The answer is simple: IoT takes the edge use case to the next level. Data storage is necessary for all types of applications that manage data, no matter whether they are in the cloud, at the edge, or on a small IoT device. In addition, IoT devices are small, not always well connected and, usually not very resilient. Even though this is not a huge problem for consumer devices it could become critical in Industrial IoT environments.
The ability to create a network of small devices that can share a resilient software-defined storage layer and compute resources might seem to be a bit of a stretch, but with OpenIO technology, it is just a matter of configuration.
With this approach, it is possible to work locally on most of the data, select and analyze sensors, and transfer to the core only valuable information. Moreover, it is possible to maintain a local storage layer that can store logs and other important information safely for a longer period of time.
OpenIO connects Cloud, Edge, and IoT
At OpenIO, we focus our message on four distinctive enablers: Flexibility, Lightweight Design, Serverless, and Open Source. Traditional object stores can't match the range of applications we can target because they lack some or all of these characteristics.
For example, look at our flexibility. Thanks to our Conscience technology, we can choose the best resource available for each discrete operation in the cluster. This is good for cloud, even more important for edge, and becomes fundamental in IoT environments where any single resource is precious. At the same time, our technology allows data storage systems to avoid data rebalancing when new nodes are added, and, again, while this improves efficiency in a datacenter, think about doing data rebalancing every time a new IoT device is added to the network (or disappears for some time)!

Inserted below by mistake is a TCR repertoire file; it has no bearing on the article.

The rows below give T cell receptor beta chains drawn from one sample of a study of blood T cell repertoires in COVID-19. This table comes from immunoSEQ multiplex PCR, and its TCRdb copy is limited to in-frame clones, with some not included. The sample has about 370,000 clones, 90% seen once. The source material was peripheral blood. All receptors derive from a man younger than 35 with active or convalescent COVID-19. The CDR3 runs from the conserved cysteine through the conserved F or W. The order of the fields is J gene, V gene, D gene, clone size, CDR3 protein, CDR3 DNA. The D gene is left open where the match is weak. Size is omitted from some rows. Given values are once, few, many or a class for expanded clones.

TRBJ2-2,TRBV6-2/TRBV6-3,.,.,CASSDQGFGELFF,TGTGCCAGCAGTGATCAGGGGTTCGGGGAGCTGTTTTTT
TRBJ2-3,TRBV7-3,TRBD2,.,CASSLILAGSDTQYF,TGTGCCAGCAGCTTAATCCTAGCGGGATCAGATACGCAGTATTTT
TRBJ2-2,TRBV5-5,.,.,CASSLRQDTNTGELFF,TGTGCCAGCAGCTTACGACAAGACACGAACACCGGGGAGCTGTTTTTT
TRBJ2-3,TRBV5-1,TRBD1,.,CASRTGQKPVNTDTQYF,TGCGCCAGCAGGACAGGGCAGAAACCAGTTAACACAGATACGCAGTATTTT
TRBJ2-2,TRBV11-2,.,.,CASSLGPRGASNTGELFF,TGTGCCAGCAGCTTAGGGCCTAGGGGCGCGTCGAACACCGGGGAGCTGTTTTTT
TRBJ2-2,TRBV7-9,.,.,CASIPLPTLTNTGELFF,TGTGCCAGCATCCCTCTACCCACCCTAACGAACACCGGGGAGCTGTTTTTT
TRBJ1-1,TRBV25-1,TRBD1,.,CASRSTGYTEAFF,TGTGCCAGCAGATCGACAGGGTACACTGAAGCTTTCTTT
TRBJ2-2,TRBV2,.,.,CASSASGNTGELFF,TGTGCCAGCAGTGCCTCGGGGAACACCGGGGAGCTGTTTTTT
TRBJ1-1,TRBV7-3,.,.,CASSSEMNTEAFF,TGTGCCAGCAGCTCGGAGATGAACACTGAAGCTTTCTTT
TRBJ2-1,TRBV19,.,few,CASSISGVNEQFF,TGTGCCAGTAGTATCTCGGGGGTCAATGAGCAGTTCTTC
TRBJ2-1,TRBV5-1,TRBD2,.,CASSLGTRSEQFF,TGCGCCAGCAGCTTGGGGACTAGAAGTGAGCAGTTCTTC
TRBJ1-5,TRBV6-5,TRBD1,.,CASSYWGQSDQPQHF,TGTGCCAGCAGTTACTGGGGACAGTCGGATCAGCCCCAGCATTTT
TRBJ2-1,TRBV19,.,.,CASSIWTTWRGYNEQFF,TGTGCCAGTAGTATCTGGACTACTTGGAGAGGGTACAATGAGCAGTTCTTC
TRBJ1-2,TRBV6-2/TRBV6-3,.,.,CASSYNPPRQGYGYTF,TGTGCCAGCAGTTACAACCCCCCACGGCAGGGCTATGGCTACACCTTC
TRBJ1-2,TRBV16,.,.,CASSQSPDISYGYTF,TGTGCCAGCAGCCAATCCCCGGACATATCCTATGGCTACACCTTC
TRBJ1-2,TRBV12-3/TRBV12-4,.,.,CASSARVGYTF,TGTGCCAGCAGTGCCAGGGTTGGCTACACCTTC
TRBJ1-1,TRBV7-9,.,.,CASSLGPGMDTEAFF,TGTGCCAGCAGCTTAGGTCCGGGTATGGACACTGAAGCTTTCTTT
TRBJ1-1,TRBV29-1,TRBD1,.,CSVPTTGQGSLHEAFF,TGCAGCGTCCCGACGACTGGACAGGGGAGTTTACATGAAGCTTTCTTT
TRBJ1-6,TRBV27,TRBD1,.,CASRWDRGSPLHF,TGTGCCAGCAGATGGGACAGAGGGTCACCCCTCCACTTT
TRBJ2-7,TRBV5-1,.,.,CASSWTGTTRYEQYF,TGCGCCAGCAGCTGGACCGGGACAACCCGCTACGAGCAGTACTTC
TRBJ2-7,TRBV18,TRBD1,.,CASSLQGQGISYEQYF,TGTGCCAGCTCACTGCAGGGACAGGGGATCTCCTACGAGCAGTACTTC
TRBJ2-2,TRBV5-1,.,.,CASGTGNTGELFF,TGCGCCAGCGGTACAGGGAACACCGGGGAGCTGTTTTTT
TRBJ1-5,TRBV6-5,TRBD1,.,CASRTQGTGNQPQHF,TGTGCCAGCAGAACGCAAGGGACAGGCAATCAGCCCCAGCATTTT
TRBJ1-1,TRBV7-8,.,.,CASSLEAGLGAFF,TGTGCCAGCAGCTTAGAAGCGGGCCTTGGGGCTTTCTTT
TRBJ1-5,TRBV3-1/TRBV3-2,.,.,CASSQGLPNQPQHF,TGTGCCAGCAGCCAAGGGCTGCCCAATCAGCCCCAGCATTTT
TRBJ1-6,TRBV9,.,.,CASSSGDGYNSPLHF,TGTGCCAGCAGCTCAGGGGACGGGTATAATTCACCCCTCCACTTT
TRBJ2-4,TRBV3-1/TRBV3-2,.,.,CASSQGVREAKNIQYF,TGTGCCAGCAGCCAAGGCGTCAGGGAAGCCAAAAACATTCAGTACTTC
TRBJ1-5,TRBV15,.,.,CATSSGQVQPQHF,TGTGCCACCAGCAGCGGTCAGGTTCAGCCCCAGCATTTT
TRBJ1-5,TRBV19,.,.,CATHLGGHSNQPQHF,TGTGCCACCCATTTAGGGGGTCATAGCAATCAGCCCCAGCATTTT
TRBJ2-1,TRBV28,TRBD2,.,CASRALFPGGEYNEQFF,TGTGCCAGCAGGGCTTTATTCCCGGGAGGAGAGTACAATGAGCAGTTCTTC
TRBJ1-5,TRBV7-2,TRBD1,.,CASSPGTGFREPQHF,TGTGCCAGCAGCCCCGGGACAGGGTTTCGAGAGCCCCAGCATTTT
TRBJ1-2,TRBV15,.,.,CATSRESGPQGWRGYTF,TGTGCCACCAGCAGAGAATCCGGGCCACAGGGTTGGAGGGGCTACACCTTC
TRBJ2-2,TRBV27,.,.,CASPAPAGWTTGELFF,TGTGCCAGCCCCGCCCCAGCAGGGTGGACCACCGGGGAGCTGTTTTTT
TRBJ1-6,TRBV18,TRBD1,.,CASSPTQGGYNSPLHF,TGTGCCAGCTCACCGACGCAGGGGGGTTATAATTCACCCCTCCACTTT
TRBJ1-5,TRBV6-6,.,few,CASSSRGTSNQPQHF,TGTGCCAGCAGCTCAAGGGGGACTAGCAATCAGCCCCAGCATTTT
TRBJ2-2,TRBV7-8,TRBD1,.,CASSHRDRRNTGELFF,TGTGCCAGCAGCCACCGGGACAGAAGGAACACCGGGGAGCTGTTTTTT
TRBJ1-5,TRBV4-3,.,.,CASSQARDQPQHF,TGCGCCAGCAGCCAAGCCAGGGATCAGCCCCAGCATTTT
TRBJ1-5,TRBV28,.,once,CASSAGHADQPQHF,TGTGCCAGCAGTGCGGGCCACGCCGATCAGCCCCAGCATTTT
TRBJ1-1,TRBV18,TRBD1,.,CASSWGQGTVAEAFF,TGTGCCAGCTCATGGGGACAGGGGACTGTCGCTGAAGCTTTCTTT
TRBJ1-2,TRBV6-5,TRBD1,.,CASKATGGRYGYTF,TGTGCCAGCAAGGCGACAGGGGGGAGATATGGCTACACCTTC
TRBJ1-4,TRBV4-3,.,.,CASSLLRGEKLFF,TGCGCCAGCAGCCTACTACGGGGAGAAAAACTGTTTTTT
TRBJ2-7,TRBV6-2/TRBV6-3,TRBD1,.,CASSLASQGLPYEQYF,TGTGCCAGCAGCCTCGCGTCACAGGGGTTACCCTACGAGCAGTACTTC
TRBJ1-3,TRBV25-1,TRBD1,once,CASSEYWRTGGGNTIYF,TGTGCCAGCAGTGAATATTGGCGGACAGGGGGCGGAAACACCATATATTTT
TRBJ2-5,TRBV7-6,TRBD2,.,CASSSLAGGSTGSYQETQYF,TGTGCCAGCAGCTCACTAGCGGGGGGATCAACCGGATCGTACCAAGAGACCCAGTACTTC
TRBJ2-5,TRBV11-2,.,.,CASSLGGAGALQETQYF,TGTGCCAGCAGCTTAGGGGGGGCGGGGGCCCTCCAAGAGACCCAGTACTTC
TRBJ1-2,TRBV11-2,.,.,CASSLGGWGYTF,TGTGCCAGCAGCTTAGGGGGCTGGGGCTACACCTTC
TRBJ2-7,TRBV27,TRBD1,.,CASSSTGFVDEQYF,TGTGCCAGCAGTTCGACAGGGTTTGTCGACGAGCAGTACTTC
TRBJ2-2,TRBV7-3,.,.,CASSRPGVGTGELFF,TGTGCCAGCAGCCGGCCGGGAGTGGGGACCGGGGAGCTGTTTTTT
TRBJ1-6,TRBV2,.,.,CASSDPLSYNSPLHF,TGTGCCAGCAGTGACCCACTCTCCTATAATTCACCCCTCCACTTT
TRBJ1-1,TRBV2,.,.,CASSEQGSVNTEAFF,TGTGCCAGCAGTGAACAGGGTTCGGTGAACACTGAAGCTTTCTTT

The same goes for our lightweight design. In a datacenter, it is good to improve efficiency and performance, lower costs, and get the most from any type of server. But the smaller the nodes, the more important lightweight design becomes. Any single saved resource contributes to the overall performance of the network.
Serverless computing is the glue. By intercepting events and passing them to applications or simple scripts, as with Google functions or Amazon AWS Lambda, it is easy and efficient to offload many tasks to the storage layer. And you don't need any other infrastructure layer to do that: no hypervisors, no orchestrators, no management tools. Just simple code and data, perfect for IoT environments (think of AWS Greengrass for example).
And last, but not least, OpenIO SDS and G4A are open source. The code is available on github, alongside the packages for several ARM and x86 Linux distributions. This allows end users to test and deploy OpenIO SDS and G4A without limitations. Open source helps avoid lock-ins and gives end users maximum freedom and better ROI.
Object storage and serverless computing are two components that can help build large and small infrastructures capable of storing and computing data with high efficiency and at the lowest cost. This applies to the largest infrastructures where $/GB is an important metric as well as in the smallest of IoT networks with a small number of distributed resources.
Not all object stores have the appropriate characteristics to do this, and most of them lack integration with a serverless computing framework. OpenIO, thanks to our unique technology, can tackle all these scenarios and can be the right choice for any organization looking for a comprehensive solution for an integrated strategy built around cloud, edge and IoT.